sell his shares,” claiming “there were insufficient funds to satisfy the settlement amount due.” However, court documents claim that both David Magazine and Sawyer had enough money to cover that settlement.
“Thompson … deceived Marshall about the available funds and threatened that David Magazine, Inc., would lose David Magazine if Marshall did not transfer his ownership to Thompson in exchange for paying the settlement amount to the plaintiff in the printer litigation,” court documents state.
Marshall/Neumann then created a stock purchase agreement to transfer 100 percent of the David shares to Thompson for $100, which he claims he never received. He was also only a partial shareholder in David Magazine — leading the plaintiffs to charge that the ownership transfer never happened. They further allege that Thompson misled Sawyer into then selling his 25 percent stake for $2,000.
Sawyer also created a severance agreement for David and Southern Voice, requesting payment of $4,546.32. Thompson paid $757.72, then “opposed Sawyer’s claim for unemployment insurance benefits by falsely stating that Sawyer was terminated for misconduct.”
While all this was happening, Chip O’Kelley, another plaintiff in the Sawyer suit, was David Magazine’s chief operating officer. Thompson, according to court documents, entered into an agreement with him for 25 percent ownership in the magazine, “continuing his role … managing the dayto-day operations of David Magazine, including finances, printing, human resources and all management tasks.”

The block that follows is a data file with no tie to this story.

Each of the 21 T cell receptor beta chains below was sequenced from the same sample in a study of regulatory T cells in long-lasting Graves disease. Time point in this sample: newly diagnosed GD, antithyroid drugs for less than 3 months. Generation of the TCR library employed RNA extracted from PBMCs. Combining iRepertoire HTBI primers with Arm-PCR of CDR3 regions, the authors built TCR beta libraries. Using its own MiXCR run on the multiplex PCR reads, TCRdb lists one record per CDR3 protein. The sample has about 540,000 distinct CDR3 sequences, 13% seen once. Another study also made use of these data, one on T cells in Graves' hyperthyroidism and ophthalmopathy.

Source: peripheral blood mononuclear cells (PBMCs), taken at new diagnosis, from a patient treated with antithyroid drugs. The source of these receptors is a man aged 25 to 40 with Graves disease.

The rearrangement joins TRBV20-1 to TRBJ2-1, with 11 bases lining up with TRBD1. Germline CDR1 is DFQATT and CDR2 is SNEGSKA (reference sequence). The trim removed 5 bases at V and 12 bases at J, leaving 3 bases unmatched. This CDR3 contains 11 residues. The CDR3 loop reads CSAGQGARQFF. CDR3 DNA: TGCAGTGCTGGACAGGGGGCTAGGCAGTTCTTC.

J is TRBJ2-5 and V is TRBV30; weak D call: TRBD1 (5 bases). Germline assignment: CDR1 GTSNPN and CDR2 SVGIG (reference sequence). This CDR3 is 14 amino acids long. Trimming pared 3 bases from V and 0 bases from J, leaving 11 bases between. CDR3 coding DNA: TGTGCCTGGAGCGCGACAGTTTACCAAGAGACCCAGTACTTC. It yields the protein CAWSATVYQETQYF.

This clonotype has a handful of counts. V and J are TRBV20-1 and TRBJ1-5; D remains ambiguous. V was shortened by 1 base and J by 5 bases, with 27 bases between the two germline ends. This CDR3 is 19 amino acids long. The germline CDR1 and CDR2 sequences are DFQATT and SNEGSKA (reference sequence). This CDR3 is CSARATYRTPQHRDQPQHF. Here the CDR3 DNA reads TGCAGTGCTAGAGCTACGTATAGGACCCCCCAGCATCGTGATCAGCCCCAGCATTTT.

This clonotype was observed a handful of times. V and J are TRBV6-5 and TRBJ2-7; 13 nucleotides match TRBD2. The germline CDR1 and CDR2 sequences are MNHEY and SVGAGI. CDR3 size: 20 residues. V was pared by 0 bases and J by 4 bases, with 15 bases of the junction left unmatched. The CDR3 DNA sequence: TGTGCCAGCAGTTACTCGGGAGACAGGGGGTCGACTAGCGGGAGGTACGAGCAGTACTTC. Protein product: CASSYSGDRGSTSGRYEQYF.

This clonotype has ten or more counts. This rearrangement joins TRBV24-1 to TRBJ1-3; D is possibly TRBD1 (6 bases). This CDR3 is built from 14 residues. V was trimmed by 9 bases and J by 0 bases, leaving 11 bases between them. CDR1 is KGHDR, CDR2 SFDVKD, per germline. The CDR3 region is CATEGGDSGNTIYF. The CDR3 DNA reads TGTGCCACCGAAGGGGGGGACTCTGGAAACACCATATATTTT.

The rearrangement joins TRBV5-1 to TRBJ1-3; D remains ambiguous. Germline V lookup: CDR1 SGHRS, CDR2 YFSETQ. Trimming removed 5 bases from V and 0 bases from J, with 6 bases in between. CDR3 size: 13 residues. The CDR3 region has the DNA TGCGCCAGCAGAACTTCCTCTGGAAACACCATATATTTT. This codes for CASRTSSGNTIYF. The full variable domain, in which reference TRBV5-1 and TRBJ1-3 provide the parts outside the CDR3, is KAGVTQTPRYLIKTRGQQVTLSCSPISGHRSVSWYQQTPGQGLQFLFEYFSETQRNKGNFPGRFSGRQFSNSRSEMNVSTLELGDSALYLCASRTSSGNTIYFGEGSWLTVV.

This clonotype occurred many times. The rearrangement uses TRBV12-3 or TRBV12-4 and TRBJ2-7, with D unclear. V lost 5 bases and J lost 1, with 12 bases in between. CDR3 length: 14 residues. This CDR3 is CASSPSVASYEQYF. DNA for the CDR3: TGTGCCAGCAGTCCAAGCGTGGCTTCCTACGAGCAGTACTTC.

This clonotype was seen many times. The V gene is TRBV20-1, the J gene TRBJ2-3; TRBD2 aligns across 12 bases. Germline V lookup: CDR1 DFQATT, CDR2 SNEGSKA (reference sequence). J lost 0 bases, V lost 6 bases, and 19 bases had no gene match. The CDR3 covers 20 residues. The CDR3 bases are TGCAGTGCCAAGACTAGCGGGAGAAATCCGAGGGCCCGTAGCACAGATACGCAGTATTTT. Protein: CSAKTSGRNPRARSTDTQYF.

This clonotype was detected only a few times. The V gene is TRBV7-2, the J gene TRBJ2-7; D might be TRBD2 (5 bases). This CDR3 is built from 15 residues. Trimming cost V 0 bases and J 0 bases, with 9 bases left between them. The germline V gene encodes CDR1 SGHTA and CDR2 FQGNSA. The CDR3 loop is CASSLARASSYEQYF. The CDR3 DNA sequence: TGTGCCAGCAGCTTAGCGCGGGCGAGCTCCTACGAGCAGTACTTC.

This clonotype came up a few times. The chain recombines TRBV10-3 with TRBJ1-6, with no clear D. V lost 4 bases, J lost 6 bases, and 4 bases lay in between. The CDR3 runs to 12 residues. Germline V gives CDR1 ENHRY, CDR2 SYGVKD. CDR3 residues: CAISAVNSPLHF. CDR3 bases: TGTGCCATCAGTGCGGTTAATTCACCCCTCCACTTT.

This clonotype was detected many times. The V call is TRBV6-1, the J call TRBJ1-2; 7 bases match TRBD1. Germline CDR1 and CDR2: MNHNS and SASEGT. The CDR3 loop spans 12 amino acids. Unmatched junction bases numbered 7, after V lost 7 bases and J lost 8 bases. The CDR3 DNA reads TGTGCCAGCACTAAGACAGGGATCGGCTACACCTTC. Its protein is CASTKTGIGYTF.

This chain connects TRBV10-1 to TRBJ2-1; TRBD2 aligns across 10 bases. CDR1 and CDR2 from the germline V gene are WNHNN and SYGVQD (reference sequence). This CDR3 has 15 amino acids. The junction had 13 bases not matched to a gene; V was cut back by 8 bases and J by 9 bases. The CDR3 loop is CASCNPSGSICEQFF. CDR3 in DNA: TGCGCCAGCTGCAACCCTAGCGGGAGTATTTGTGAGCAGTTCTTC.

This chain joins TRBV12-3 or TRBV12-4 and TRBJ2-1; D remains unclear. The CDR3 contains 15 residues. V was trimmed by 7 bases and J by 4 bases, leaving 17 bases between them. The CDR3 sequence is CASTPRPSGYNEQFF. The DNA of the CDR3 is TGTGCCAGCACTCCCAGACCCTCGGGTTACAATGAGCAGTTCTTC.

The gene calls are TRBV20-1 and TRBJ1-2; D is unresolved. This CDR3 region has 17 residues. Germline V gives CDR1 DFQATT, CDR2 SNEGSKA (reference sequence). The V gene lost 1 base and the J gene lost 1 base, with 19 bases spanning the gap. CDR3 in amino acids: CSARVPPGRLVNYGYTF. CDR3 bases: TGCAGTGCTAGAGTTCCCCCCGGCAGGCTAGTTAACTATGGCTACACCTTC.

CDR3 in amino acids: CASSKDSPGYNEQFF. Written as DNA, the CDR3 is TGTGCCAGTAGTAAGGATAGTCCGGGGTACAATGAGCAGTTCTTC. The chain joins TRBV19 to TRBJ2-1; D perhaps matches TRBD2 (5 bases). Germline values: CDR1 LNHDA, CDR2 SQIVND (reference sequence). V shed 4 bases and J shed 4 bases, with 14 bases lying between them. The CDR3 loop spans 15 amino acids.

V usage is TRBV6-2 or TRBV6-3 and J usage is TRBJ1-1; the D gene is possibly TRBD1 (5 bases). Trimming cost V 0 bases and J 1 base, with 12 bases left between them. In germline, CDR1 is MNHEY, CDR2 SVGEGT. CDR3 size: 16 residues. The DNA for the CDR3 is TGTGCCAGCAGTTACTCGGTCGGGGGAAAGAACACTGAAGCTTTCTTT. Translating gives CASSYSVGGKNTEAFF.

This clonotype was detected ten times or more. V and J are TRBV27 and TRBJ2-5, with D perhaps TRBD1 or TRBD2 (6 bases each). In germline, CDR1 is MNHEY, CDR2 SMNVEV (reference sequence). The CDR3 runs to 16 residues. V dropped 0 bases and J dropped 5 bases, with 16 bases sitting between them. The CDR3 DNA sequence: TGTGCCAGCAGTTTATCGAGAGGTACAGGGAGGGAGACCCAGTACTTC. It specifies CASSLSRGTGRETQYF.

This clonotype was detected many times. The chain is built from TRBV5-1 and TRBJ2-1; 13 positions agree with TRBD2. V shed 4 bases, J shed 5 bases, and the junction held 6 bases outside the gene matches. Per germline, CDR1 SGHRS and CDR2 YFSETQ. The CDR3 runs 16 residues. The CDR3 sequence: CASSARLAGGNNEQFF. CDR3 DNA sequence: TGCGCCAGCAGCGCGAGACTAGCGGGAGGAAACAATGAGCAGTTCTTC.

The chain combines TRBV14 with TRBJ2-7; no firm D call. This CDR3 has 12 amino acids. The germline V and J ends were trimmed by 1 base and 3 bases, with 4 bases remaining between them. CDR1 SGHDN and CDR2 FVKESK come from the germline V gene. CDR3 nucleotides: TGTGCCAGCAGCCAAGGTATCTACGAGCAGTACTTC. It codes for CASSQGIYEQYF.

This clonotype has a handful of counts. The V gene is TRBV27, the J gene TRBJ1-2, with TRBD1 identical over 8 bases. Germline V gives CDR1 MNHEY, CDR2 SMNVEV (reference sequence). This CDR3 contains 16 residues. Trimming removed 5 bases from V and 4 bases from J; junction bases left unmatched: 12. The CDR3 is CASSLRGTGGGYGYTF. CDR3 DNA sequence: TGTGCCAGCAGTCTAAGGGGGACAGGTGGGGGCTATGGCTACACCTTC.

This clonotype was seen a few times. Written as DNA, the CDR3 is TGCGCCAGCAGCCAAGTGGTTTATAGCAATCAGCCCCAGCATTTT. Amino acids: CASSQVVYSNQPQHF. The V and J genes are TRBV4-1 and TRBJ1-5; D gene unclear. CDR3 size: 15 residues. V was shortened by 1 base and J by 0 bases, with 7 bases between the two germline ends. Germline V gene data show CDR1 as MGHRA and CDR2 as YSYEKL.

The lawsuit then alleges that because Thompson only paid for (and therefore owned) the 25 percent formerly belonging to Sawyer, and then transferred that 25 percent to O’Kelley, he no longer owned any part of David Magazine — but “converted … and transferred it to DRT Media.”
DRT Media started publishing David Magazine with some slight rebrands, “without the authority of the shareholders,” the lawsuit claims.
Will the real owner please stand up?
Sawyer, O’Kelley, Rodriguez/Lopez and Marshall/Neumann wanted the court to find that they were the rightful owners of Gaydar, Southern Voice and David, and they wanted to recoup both attorneys’ fees and the money they claimed to be owed, at least in the cases of Sawyer and O’Kelley. They also wanted it to be noted that David Magazine should have never changed hands to DRT Media in the first place.
Thompson denied the claims, saying in a counter claims document that “plaintiffs are not entitled to punitive damages,” and that their “rambling facts are so vague, ambiguous, nonspecific and lacking in detail that Defendant cannot reasonably be required to frame a proper responsive pleading.”
In one paragraph, Thompson also says “O’Kelley currently disseminates information on the Internet to this day that he is COO of David Magazine which is a fabrication.”
Sawyer and O’Kelley were previously owners of Atlanta Pearl Day Committee, which hosted a nonprofit benefit at Six Flags Over Georgia, but allegedly never handed over the donations, according to Project Q. Pearl Day was created in 2007 and administratively resolved in 2011.